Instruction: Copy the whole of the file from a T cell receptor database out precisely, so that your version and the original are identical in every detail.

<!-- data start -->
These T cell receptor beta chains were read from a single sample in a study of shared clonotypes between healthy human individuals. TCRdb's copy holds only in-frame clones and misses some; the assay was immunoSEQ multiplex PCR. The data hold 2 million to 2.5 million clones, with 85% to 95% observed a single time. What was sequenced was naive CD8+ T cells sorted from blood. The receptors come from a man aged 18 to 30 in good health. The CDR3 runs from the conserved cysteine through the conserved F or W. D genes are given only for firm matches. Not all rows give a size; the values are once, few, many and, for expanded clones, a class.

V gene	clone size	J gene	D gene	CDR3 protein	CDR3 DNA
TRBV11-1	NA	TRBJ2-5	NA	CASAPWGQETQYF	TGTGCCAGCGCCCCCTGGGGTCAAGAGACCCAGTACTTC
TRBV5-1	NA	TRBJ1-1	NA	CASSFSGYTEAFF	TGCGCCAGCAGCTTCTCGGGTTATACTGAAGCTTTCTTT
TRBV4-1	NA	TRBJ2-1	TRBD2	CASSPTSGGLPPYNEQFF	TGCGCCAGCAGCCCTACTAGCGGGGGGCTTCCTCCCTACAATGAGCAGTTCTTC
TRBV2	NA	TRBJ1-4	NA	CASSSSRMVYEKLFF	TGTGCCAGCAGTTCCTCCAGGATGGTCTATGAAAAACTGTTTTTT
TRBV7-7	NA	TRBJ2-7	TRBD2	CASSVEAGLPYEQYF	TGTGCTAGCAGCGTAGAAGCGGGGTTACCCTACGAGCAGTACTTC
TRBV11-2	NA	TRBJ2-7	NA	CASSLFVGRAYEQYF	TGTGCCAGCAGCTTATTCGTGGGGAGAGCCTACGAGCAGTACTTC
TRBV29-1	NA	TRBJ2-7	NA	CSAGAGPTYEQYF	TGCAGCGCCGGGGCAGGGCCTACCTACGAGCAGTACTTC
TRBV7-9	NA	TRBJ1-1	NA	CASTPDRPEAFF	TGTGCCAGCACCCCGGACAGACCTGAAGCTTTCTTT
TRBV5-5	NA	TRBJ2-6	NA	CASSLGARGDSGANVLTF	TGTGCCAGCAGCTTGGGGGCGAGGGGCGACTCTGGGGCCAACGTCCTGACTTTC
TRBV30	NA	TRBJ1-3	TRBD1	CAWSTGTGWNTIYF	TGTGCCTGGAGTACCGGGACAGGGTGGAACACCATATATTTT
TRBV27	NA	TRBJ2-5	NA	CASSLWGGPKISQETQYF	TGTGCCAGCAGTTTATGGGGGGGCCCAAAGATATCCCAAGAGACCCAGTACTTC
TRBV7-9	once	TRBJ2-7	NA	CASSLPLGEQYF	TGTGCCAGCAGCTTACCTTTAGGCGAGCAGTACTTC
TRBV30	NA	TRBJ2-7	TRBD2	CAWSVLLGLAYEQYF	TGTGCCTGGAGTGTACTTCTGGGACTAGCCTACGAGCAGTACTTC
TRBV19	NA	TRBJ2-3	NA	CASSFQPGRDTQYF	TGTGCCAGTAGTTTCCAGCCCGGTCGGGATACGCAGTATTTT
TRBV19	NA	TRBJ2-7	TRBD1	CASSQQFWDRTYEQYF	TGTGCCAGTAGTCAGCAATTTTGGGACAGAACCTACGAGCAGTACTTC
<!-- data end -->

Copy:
These T cell receptor beta chains were read from a single sample in a study of shared clonotypes between healthy human individuals. TCRdb's copy holds only in-frame clones and misses some; the assay was immunoSEQ multiplex PCR. The data hold 2 million to 2.5 million clones, with 85% to 95% observed a single time. What was sequenced was naive CD8+ T cells sorted from blood. The receptors come from a man aged 18 to 30 in good health. The CDR3 runs from the conserved cysteine through the conserved F or W. D genes are given only for firm matches. Not all rows give a size; the values are once, few, many and, for expanded clones, a class.

V gene	clone size	J gene	D gene	CDR3 protein	CDR3 DNA
TRBV11-1	NA	TRBJ2-5	NA	CASAPWGQETQYF	TGTGCCAGCGCCCCCTGGGGTCAAGAGACCCAGTACTTC
TRBV5-1	NA	TRBJ1-1	NA	CASSFSGYTEAFF	TGCGCCAGCAGCTTCTCGGGTTATACTGAAGCTTTCTTT
TRBV4-1	NA	TRBJ2-1	TRBD2	CASSPTSGGLPPYNEQFF	TGCGCCAGCAGCCCTACTAGCGGGGGGCTTCCTCCCTACAATGAGCAGTTCTTC
TRBV2	NA	TRBJ1-4	NA	CASSSSRMVYEKLFF	TGTGCCAGCAGTTCCTCCAGGATGGTCTATGAAAAACTGTTTTTT
TRBV7-7	NA	TRBJ2-7	TRBD2	CASSVEAGLPYEQYF	TGTGCTAGCAGCGTAGAAGCGGGGTTACCCTACGAGCAGTACTTC
TRBV11-2	NA	TRBJ2-7	NA	CASSLFVGRAYEQYF	TGTGCCAGCAGCTTATTCGTGGGGAGAGCCTACGAGCAGTACTTC
TRBV29-1	NA	TRBJ2-7	NA	CSAGAGPTYEQYF	TGCAGCGCCGGGGCAGGGCCTACCTACGAGCAGTACTTC
TRBV7-9	NA	TRBJ1-1	NA	CASTPDRPEAFF	TGTGCCAGCACCCCGGACAGACCTGAAGCTTTCTTT
TRBV5-5	NA	TRBJ2-6	NA	CASSLGARGDSGANVLTF	TGTGCCAGCAGCTTGGGGGCGAGGGGCGACTCTGGGGCCAACGTCCTGACTTTC
TRBV30	NA	TRBJ1-3	TRBD1	CAWSTGTGWNTIYF	TGTGCCTGGAGTACCGGGACAGGGTGGAACACCATATATTTT
TRBV27	NA	TRBJ2-5	NA	CASSLWGGPKISQETQYF	TGTGCCAGCAGTTTATGGGGGGGCCCAAAGATATCCCAAGAGACCCAGTACTTC
TRBV7-9	once	TRBJ2-7	NA	CASSLPLGEQYF	TGTGCCAGCAGCTTACCTTTAGGCGAGCAGTACTTC
TRBV30	NA	TRBJ2-7	TRBD2	CAWSVLLGLAYEQYF	TGTGCCTGGAGTGTACTTCTGGGACTAGCCTACGAGCAGTACTTC
TRBV19	NA	TRBJ2-3	NA	CASSFQPGRDTQYF	TGTGCCAGTAGTTTCCAGCCCGGTCGGGATACGCAGTATTTT
TRBV19	NA	TRBJ2-7	TRBD1	CASSQQFWDRTYEQYF	TGTGCCAGTAGTCAGCAATTTTGGGACAGAACCTACGAGCAGTACTTC